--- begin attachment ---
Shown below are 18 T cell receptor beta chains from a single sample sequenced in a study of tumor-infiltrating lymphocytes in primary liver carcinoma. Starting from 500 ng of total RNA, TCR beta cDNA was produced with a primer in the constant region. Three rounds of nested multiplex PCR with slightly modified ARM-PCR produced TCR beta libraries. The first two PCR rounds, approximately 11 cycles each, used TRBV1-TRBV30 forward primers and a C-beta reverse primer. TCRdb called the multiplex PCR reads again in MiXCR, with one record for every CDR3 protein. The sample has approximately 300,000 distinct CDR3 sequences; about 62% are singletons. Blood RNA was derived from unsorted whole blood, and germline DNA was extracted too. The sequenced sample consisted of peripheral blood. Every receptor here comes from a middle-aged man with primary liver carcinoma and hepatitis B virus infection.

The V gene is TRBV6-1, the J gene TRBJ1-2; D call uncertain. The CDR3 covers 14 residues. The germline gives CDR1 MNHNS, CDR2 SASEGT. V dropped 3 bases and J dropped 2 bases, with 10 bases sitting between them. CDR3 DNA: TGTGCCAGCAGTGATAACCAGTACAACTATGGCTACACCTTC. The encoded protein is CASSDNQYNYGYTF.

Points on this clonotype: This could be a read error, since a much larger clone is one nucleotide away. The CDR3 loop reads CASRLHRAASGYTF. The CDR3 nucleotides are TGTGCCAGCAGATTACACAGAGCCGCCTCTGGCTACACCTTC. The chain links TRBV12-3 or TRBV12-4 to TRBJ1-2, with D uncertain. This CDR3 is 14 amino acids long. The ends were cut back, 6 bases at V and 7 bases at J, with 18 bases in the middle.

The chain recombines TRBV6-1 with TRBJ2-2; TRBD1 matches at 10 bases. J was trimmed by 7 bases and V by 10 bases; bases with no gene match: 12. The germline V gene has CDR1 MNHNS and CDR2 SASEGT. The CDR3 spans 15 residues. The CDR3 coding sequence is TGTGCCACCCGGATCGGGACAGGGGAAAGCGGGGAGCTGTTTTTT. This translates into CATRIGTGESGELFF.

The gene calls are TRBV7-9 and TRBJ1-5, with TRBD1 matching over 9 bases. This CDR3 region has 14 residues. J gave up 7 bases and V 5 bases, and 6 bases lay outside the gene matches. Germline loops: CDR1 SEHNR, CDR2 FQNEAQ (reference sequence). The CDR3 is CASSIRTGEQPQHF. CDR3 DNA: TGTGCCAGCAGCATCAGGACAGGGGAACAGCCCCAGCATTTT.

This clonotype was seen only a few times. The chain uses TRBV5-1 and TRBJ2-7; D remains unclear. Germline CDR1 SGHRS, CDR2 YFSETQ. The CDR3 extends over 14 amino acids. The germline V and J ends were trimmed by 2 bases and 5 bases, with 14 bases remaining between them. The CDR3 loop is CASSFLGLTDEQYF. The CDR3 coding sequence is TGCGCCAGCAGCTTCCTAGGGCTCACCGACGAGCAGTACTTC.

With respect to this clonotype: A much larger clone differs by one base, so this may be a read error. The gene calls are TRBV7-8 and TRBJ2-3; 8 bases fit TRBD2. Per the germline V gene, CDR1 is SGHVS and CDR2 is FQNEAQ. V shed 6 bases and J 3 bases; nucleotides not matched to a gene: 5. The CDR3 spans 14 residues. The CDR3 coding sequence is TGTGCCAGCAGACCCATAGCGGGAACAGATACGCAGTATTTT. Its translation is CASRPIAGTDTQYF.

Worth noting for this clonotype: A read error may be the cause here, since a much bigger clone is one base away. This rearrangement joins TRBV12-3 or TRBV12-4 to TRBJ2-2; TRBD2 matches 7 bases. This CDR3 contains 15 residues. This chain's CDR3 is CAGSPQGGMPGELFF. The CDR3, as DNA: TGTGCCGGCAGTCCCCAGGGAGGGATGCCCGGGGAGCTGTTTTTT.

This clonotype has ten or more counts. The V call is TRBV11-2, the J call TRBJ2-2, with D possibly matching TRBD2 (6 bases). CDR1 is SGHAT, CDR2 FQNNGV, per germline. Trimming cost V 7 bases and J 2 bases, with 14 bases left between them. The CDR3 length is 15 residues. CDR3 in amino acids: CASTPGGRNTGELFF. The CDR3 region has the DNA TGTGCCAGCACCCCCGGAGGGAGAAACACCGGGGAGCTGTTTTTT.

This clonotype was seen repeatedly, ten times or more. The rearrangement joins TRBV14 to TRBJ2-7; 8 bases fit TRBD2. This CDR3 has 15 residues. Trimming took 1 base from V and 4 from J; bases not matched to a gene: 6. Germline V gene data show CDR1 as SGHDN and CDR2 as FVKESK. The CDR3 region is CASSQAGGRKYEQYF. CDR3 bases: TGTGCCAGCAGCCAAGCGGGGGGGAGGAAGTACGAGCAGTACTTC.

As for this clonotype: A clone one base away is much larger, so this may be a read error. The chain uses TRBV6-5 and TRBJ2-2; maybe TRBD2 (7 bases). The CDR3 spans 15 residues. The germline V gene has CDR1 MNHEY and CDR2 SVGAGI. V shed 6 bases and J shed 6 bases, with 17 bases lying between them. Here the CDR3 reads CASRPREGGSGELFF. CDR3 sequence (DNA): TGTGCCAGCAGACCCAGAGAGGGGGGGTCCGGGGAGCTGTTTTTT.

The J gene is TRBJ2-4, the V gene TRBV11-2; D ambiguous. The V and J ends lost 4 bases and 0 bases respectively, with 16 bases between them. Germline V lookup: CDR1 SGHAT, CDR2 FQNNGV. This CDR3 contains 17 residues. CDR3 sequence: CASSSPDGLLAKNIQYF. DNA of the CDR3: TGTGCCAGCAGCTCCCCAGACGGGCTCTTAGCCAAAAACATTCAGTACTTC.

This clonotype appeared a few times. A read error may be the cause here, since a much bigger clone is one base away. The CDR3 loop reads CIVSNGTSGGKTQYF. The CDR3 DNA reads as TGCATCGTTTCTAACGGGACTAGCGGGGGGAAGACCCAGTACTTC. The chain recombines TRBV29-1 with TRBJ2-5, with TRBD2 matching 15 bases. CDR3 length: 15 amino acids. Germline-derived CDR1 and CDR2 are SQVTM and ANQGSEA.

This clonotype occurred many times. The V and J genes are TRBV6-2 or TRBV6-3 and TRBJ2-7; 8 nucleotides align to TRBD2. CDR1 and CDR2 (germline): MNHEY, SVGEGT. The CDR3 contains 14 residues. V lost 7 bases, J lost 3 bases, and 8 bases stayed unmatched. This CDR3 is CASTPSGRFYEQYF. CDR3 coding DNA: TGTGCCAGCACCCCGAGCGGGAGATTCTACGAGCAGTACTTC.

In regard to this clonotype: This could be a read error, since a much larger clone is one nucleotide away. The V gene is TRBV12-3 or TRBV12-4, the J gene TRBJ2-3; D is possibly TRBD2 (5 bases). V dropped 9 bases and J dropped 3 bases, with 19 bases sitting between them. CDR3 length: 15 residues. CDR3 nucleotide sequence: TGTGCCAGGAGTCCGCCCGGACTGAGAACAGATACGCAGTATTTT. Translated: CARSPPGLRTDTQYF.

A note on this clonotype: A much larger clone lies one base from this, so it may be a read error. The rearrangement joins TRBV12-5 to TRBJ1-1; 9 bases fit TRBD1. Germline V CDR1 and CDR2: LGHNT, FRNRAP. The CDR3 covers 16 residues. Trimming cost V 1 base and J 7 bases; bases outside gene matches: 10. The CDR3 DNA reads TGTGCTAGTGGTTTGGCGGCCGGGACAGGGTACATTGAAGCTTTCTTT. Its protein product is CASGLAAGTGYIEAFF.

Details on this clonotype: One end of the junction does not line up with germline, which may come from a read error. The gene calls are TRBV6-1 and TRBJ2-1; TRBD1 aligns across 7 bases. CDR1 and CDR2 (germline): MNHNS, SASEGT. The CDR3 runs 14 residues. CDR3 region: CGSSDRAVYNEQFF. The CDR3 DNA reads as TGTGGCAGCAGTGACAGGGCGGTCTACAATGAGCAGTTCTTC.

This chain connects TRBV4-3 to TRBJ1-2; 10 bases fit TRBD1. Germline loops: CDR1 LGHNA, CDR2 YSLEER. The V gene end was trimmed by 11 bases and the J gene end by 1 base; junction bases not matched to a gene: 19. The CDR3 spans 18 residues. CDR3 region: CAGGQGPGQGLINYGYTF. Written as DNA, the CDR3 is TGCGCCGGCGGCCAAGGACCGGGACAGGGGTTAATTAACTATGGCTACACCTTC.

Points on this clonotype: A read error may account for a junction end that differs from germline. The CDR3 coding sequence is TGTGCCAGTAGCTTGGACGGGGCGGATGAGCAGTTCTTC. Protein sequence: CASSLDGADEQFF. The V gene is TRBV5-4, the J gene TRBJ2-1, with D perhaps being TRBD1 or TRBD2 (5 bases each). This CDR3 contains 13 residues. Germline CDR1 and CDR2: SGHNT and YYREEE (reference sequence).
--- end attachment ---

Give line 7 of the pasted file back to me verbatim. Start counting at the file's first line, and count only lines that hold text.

With respect to this clonotype: A much larger clone differs by one base, so this may be a read error. The gene calls are TRBV7-8 and TRBJ2-3; 8 bases fit TRBD2. Per the germline V gene, CDR1 is SGHVS and CDR2 is FQNEAQ. V shed 6 bases and J 3 bases; nucleotides not matched to a gene: 5. The CDR3 spans 14 residues. The CDR3 coding sequence is TGTGCCAGCAGACCCATAGCGGGAACAGATACGCAGTATTTT. Its translation is CASRPIAGTDTQYF.